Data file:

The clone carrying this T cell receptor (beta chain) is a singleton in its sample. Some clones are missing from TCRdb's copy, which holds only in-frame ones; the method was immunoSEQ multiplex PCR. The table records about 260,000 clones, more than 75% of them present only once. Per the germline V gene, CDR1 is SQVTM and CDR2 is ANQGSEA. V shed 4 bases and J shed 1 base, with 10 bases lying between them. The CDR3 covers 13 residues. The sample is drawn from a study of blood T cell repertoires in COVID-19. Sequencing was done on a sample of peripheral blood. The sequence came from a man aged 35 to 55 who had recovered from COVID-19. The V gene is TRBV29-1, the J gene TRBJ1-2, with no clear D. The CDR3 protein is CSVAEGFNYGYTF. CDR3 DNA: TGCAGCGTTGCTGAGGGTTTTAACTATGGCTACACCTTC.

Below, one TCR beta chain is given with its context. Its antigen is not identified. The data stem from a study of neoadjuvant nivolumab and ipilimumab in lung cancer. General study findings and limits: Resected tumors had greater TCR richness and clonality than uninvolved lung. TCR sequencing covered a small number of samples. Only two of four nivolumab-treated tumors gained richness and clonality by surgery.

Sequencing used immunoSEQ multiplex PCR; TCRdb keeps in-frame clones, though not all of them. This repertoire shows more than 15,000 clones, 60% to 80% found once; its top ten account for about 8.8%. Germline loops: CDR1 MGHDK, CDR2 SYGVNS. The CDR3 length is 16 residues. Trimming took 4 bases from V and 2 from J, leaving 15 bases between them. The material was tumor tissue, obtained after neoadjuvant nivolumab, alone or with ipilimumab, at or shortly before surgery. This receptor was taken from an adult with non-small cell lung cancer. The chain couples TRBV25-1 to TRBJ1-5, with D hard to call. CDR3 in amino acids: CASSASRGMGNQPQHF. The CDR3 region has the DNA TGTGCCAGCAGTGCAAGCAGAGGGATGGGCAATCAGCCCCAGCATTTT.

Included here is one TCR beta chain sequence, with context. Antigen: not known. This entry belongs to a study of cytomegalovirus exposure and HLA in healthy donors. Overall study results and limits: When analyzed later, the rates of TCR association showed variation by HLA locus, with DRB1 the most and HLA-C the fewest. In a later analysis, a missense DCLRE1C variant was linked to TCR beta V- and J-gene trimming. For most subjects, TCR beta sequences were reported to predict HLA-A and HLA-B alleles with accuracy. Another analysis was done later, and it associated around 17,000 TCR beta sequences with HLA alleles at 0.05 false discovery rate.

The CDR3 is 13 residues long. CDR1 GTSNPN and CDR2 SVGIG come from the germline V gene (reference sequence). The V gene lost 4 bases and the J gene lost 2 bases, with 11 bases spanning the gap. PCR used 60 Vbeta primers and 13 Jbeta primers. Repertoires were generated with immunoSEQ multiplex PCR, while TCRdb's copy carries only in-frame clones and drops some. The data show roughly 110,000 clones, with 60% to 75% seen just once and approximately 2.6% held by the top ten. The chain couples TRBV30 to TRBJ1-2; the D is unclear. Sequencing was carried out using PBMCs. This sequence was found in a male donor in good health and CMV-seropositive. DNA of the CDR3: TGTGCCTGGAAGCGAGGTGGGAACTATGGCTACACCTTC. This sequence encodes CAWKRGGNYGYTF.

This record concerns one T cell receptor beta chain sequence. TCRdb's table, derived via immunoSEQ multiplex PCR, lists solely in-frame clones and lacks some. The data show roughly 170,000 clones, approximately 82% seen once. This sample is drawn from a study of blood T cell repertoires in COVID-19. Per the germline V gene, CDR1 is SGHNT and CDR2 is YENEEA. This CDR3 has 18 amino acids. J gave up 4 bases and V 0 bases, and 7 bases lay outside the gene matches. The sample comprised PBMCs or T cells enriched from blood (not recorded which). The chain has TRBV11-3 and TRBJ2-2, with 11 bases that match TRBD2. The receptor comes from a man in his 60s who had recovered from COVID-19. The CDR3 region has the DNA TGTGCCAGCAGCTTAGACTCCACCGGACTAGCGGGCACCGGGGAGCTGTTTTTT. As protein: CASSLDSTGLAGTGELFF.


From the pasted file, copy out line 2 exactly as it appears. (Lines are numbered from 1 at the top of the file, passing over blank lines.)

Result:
Below, one TCR beta chain is given with its context. Its antigen is not identified. The data stem from a study of neoadjuvant nivolumab and ipilimumab in lung cancer. General study findings and limits: Resected tumors had greater TCR richness and clonality than uninvolved lung. TCR sequencing covered a small number of samples. Only two of four nivolumab-treated tumors gained richness and clonality by surgery.